Thursday, September 06, 2012

It's The Economy, Stupid

(Editorial cartoon by Jim Morin / Miami Herald (September 5, 2012) and featured at McClatchy DC. Click on image to enlarge and then be so kind as to return.)

So the Democratic Convention has opened, and eyes are focused on Charlotte. Tuesday's activities and speechifying were refreshing, I must admit, and I don't much like conventions in their present form. I liked them better when there were some real issues to be resolved, like who would be the nominee and who would be tapped for the VP slot. Most of the real issues are now decided before the gavel falls to open the convention and there really aren't any surprises. National party conventions have become mostly pep rallies with a soupcon of showcases of up-and-comers.

But the Democrats have shown some moxie in the first day and evening of their convention, something I've really appreciated. They haven't run away from their heritage (via Eschaton, which you should also check out for Atrios' pithy comment).

Stop us if you’ve heard this one: A major political party, trying to rekindle the flame of enthusiasm that died down to the embers after a presidential term that didn’t live up to expectations is turning to social issues — and fear of radical social change — to rally its base back to the polls.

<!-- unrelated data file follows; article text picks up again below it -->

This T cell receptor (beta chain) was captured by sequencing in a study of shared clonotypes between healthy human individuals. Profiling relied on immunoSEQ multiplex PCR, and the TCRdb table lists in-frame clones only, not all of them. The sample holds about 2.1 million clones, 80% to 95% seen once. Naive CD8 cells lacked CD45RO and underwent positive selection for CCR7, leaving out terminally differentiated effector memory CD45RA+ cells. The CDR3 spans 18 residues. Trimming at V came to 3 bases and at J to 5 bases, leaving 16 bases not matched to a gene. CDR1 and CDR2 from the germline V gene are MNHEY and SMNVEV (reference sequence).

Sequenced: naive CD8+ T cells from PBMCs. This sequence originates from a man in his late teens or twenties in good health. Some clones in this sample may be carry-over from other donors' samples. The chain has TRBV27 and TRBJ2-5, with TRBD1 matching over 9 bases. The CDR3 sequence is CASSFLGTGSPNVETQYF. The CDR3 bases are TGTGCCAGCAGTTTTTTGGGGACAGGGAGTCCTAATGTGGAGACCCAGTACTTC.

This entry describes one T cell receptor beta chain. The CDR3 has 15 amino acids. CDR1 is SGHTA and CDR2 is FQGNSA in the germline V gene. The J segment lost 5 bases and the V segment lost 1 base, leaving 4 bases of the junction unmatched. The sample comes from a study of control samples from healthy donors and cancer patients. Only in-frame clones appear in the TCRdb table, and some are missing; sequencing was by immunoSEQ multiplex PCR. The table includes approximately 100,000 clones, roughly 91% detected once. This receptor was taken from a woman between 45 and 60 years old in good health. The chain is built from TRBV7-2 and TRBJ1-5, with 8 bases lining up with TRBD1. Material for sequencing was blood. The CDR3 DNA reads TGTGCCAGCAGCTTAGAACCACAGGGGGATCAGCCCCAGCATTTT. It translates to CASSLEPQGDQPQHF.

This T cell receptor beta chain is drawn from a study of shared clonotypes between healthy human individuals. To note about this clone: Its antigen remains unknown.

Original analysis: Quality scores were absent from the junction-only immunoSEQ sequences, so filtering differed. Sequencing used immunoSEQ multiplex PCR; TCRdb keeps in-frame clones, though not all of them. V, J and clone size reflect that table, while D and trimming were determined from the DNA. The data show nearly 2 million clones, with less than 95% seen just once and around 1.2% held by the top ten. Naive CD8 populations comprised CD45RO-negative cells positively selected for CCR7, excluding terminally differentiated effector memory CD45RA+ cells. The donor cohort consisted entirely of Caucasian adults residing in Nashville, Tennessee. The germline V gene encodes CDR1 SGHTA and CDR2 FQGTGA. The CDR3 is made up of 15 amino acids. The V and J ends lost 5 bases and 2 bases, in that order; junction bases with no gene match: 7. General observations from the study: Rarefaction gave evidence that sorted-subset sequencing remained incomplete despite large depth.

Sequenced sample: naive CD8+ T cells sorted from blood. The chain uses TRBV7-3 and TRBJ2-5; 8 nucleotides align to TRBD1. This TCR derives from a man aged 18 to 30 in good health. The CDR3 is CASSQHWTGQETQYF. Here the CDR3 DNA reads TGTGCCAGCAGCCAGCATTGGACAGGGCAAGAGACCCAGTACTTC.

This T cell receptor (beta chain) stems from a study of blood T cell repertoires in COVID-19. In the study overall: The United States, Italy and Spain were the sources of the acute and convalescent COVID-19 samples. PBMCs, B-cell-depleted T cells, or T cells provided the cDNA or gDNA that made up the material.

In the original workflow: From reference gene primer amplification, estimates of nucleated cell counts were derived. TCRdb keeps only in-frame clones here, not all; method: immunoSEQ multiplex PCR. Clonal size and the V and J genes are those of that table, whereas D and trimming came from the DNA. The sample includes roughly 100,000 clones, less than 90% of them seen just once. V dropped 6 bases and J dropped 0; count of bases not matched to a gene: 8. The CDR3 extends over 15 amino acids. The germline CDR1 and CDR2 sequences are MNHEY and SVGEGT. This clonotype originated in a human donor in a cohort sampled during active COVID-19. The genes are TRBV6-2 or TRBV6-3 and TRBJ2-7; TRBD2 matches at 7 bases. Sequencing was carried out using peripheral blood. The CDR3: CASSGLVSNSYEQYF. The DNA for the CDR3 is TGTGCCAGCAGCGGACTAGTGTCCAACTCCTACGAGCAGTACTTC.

No, it’s not the Republican Party of 2004. It’s the Democrats in 2012. With the establishment GOP and its nominee, Mitt Romney, trying to keep a lid on its social views, Democrats see a window of opportunity on same-sex marriage and abortion rights. And on the first night of their convention here, they hammered away at social messaging in a way that the conservative right could only dream about last week in Tampa. ...

In speech after speech, Democratic heavyweights took the stage to laud their party for backing marriage equality and slam the other side for continuing to oppose it — all to wild enthusiasm from the crowd. In the stands in the convention hall and the streets in the city around it, same sex marriage has become a rallying cry for Democrats and something they’re ready to put right out in front during a closely contested election. ...

Abortion got mentioned on the Tampa stage, but the GOP clearly wanted to talk about something else. Not true for Democrats, who proudly put the president of NARAL, Nancy Keenan, before a roaring crowd in Charlotte.

“We believe in funding family planning because it helps to prevent unintended pregnancy. We believe that a woman considering an abortion should not be forced to have an ultrasound against her will,” she said. “We believe that rape is rape. We believe that a woman should make health care decisions with her family, her doctor, and her God. And we believe that there’s no place in that room for politicians — especially politicians who don’t know how women’s bodies work.”

To which I say a hearty "YES!".

But let's get back to reality. Yes, the Democratic Party has got to get the attention of people like me, but it also has got to get the attention of the rest of the electorate, and, frankly, gay marriage and abortion rights are not at the top of most people's agenda. The economy is. And rightly so. What the Democrats, especially Barach Obama and Joe Biden, have to do is assure the electorate that they in fact recognize the problems of the 99% and they will do something about it.